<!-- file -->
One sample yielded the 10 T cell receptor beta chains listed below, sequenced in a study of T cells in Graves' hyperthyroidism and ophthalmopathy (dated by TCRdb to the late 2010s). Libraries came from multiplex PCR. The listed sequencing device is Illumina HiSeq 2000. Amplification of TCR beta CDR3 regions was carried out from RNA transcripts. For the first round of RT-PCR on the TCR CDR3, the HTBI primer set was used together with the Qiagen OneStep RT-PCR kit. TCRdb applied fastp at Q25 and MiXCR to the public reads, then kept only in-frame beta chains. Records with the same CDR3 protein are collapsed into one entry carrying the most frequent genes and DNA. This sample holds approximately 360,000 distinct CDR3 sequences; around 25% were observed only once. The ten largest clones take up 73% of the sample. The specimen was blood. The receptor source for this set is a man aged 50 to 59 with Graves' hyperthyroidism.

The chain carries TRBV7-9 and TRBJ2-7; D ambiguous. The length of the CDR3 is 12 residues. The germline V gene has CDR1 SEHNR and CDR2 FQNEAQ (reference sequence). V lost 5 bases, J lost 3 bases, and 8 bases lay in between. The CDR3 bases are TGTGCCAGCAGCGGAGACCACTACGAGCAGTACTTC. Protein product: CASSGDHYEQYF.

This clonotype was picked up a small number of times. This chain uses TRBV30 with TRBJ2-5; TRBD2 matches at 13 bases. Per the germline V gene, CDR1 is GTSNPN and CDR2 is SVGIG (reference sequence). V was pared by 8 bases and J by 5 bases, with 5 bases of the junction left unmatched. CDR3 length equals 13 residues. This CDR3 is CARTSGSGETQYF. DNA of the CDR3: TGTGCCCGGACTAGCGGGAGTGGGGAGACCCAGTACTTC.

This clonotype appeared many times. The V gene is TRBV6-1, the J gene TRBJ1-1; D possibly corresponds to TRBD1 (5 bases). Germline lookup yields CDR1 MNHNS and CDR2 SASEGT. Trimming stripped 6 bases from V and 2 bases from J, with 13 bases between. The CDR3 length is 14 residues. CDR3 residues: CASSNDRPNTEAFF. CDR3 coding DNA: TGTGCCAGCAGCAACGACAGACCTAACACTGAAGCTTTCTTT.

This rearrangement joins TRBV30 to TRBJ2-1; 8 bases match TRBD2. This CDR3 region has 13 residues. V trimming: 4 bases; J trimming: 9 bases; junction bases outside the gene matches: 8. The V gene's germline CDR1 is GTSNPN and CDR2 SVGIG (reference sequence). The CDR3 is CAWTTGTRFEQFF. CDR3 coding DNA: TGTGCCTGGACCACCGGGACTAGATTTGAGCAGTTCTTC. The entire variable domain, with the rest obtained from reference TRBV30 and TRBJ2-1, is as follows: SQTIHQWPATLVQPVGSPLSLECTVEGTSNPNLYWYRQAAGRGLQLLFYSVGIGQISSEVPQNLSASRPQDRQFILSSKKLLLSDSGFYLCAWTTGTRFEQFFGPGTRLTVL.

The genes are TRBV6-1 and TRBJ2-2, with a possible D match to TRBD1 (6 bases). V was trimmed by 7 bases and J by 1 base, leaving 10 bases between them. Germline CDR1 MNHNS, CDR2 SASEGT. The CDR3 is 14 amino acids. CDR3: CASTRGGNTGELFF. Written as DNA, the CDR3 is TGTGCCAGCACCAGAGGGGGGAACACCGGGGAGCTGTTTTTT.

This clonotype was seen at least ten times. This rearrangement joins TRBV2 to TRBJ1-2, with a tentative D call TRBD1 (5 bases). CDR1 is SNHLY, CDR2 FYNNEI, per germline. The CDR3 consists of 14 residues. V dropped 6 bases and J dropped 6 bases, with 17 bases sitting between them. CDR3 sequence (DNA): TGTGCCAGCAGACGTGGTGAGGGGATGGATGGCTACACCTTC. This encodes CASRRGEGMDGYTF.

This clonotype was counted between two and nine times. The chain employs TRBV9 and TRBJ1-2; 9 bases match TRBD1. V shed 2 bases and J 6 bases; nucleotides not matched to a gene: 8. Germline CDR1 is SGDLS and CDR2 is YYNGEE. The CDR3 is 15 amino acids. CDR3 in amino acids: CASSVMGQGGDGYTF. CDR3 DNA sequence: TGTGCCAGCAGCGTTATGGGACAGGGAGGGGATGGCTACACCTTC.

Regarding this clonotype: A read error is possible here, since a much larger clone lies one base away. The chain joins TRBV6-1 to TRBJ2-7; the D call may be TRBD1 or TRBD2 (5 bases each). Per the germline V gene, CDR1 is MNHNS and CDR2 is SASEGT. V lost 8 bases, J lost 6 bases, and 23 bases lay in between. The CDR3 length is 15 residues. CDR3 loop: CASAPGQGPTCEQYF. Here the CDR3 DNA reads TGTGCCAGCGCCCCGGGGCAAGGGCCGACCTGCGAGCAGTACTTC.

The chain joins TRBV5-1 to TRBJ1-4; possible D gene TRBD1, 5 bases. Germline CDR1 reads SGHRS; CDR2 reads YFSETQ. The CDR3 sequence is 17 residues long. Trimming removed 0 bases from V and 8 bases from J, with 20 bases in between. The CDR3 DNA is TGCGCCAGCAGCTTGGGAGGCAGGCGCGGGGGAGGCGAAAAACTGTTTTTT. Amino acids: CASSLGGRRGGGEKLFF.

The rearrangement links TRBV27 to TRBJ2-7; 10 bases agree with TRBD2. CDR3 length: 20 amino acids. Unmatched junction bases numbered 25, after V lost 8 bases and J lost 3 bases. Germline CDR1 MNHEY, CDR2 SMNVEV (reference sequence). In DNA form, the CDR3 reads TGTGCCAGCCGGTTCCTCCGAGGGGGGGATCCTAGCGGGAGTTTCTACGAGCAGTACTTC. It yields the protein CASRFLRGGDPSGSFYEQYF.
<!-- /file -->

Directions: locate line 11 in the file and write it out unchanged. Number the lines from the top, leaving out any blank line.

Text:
The rearrangement links TRBV27 to TRBJ2-7; 10 bases agree with TRBD2. CDR3 length: 20 amino acids. Unmatched junction bases numbered 25, after V lost 8 bases and J lost 3 bases. Germline CDR1 MNHEY, CDR2 SMNVEV (reference sequence). In DNA form, the CDR3 reads TGTGCCAGCCGGTTCCTCCGAGGGGGGGATCCTAGCGGGAGTTTCTACGAGCAGTACTTC. It yields the protein CASRFLRGGDPSGSFYEQYF.